Catullus and Lucretius: differences and things in common

Who were Catullus and Lucretius?

Catullus is the Roman poet of the intensity of amorous passions, but also the poet of small laughters and small “affectionate” attacks on his rivals.

Titus Lucretius Carus is the poet-philosopher devoted to epicureanism, dedicated to the study of ontology, of gnoseology, of the soul, of the anguish of men, of becoming and probably (in certain Roman environments of antiquity, but also for environments subsequent related to religion) also “uncomfortable”.

Were Catullus and Lucretius contemporaries?

It is thought that Catullus lived between 84 BC. and 54 BC while Lucretius between 98/94 BC and 50/55 BC therefore it can be said that even if Lucretius was probably almost a contemporary of Catullus: he was slightly younger by a few years. Catullus is a new poet, Alexandrian inspired by Callimaco, strongly taken by the love theme and the explosion of feelings.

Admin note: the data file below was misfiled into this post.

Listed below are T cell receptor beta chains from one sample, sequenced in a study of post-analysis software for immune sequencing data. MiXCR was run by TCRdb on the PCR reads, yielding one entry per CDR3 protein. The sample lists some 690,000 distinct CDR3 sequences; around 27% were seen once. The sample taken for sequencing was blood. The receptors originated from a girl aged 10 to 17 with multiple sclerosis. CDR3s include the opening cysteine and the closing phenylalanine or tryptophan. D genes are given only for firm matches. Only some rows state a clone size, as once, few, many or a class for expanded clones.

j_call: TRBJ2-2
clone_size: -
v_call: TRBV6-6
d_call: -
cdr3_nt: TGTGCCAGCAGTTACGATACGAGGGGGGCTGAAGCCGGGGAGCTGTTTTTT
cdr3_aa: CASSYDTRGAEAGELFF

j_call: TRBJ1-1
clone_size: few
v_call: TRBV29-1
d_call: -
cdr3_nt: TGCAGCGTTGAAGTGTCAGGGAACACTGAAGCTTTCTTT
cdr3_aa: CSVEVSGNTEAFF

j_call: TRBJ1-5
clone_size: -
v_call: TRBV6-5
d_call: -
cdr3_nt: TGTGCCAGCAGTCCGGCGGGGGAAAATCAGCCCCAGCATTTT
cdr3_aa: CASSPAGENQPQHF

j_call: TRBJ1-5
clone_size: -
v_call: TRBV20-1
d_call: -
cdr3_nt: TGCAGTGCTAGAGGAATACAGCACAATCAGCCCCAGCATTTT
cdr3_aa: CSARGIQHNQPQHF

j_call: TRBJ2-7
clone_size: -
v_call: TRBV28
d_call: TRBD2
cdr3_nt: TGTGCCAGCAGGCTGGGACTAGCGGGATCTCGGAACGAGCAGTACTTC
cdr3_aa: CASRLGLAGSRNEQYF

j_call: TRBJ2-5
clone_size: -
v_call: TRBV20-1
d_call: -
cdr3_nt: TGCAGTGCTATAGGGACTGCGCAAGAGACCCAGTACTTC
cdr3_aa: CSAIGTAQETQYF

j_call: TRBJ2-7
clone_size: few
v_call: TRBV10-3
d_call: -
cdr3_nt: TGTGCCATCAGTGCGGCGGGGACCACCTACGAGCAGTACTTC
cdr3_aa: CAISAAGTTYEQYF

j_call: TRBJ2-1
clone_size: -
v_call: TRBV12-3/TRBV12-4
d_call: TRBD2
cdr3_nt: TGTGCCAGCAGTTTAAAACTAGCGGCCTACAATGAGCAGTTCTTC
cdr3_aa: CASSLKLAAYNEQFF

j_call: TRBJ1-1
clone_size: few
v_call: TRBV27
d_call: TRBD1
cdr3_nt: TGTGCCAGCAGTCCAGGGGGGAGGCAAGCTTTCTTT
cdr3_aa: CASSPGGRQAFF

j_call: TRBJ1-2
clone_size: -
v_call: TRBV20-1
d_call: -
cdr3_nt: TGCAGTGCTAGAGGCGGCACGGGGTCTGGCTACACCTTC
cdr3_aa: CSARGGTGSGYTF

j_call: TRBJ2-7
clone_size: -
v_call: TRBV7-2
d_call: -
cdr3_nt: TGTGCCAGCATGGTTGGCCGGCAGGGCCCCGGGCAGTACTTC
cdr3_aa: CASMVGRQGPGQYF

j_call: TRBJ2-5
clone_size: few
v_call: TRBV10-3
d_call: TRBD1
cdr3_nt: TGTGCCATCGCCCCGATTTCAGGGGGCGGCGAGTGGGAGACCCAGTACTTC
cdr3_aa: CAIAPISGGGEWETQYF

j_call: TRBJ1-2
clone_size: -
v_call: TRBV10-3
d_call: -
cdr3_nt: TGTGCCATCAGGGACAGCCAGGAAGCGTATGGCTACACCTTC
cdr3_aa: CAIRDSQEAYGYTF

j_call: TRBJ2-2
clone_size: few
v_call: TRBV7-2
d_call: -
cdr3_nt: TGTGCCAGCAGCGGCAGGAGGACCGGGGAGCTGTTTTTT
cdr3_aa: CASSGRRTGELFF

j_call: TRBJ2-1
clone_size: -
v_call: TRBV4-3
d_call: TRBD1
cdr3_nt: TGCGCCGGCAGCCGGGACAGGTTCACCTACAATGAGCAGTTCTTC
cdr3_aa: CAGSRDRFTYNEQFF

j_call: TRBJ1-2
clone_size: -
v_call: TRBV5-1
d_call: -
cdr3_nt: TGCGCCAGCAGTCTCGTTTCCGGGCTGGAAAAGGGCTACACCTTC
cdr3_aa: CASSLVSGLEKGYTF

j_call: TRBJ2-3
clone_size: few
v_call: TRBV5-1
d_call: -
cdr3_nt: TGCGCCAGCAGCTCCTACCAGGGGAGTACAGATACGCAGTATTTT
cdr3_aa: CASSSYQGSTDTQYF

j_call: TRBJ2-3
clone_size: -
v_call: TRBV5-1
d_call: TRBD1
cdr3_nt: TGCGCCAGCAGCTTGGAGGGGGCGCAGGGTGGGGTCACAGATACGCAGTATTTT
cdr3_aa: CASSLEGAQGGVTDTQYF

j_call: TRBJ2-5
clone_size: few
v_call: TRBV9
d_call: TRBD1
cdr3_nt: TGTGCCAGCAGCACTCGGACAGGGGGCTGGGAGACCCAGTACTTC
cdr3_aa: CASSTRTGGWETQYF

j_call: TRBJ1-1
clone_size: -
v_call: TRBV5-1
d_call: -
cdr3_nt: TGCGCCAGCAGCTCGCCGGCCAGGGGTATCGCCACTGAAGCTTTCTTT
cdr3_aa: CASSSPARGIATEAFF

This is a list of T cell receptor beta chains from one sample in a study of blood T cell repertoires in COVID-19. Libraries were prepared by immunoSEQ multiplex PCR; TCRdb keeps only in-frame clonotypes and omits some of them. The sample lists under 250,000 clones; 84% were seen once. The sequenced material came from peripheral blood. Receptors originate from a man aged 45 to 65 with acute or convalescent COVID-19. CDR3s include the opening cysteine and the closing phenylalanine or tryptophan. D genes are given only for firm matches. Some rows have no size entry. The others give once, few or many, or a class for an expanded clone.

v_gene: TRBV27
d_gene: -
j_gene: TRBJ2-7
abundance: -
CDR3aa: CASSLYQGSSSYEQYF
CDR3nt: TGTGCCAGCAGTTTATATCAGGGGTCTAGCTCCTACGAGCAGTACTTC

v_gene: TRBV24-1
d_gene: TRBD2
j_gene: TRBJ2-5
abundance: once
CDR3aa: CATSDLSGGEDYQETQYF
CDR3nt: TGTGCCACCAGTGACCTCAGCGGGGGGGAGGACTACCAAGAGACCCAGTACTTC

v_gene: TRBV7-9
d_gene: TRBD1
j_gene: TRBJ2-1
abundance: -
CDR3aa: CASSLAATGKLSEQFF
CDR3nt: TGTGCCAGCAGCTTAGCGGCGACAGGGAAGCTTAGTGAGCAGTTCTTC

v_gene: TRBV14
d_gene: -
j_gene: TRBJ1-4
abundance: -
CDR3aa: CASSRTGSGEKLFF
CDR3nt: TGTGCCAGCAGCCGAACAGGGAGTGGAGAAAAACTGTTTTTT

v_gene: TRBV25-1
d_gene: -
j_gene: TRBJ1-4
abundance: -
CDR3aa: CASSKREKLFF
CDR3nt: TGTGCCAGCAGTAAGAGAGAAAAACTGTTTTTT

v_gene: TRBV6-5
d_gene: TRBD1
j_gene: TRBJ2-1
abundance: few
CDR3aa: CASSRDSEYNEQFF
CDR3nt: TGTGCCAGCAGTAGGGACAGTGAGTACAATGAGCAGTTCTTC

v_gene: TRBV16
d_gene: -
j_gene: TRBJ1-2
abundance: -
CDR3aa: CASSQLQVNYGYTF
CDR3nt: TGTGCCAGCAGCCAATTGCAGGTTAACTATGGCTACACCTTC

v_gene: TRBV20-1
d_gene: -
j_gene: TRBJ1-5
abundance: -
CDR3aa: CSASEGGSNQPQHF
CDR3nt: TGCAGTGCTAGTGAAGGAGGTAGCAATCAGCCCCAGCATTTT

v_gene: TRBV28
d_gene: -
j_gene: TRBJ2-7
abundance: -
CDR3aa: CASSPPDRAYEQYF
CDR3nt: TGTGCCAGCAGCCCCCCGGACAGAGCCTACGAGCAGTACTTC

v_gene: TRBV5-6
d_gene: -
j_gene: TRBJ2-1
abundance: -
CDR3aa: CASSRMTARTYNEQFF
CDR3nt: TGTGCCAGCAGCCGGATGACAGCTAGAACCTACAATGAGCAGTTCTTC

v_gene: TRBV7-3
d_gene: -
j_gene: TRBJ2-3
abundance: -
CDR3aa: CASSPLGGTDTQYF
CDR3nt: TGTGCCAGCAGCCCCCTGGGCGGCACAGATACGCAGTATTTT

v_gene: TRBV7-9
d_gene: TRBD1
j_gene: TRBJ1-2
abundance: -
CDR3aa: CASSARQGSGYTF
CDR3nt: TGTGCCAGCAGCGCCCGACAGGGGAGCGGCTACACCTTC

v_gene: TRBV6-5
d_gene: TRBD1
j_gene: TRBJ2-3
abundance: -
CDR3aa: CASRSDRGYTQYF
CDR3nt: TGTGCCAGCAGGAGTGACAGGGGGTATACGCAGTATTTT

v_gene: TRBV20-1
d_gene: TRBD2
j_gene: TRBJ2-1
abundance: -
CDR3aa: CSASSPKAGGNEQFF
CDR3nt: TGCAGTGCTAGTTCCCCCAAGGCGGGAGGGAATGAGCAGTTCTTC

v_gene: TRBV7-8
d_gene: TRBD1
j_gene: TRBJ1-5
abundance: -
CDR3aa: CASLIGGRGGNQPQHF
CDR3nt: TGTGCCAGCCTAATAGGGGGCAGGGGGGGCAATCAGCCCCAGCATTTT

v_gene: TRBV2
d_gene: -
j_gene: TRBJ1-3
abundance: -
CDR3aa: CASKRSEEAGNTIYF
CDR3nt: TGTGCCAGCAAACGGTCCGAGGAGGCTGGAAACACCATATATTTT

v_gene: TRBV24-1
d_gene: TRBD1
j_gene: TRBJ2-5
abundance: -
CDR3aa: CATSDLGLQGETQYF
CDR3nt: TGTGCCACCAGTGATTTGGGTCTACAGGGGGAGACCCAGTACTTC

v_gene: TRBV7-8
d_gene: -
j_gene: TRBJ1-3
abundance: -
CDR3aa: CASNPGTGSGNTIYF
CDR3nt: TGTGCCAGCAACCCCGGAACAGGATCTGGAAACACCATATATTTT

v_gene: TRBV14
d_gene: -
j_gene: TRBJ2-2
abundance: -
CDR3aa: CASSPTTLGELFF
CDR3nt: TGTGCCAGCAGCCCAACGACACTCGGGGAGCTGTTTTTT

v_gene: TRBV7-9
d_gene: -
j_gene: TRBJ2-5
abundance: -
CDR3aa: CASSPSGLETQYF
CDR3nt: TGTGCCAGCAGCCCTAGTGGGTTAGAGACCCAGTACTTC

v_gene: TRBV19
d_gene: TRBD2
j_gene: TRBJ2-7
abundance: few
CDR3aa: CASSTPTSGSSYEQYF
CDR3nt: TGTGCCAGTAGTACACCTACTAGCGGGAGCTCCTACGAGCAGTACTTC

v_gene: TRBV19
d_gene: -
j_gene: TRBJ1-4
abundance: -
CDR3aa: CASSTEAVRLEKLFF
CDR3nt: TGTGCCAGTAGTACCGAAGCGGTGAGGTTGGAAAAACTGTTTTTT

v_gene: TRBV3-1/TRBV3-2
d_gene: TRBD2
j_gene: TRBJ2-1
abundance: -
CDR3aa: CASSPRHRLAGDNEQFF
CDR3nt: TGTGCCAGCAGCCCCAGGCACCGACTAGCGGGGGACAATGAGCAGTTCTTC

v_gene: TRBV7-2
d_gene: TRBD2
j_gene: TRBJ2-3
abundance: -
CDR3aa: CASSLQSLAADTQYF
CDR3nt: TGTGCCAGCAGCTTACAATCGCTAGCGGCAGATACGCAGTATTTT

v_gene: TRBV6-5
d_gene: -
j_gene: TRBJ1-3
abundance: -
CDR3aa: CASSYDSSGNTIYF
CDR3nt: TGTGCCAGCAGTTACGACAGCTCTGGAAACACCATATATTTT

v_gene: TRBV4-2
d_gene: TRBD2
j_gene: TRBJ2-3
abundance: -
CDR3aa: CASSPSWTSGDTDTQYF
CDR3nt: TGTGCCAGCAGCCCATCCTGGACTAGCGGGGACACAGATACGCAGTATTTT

Catullus, Lucretius and love

Lucretius is equally lost in love (someone will even write that Lucretius “went mad after drinking a love potion”) but later he understands that the cure for “crazy” love is philosophy, specifically Epicureanism.

We can note, among the various passages of “De Rerum Natura”, how love is characterized by false rationality, and by the flight from all logic.

For Lucretius, love comes close to being a disease. If in Lucretius’s philosophy we approach the concept of obsessive love as a paradox of the mind and irrationality, we can see how Catullus is strongly “sick of love”, and subject to those very impulses that Lucretius’s philosophy should help to appease.

Epicurean philosophy becomes a “medicine” against the “disease” of love. Escaping the snares of love is not so difficult compared to breaking, once captured, the robust nets of Venus. – Lucretius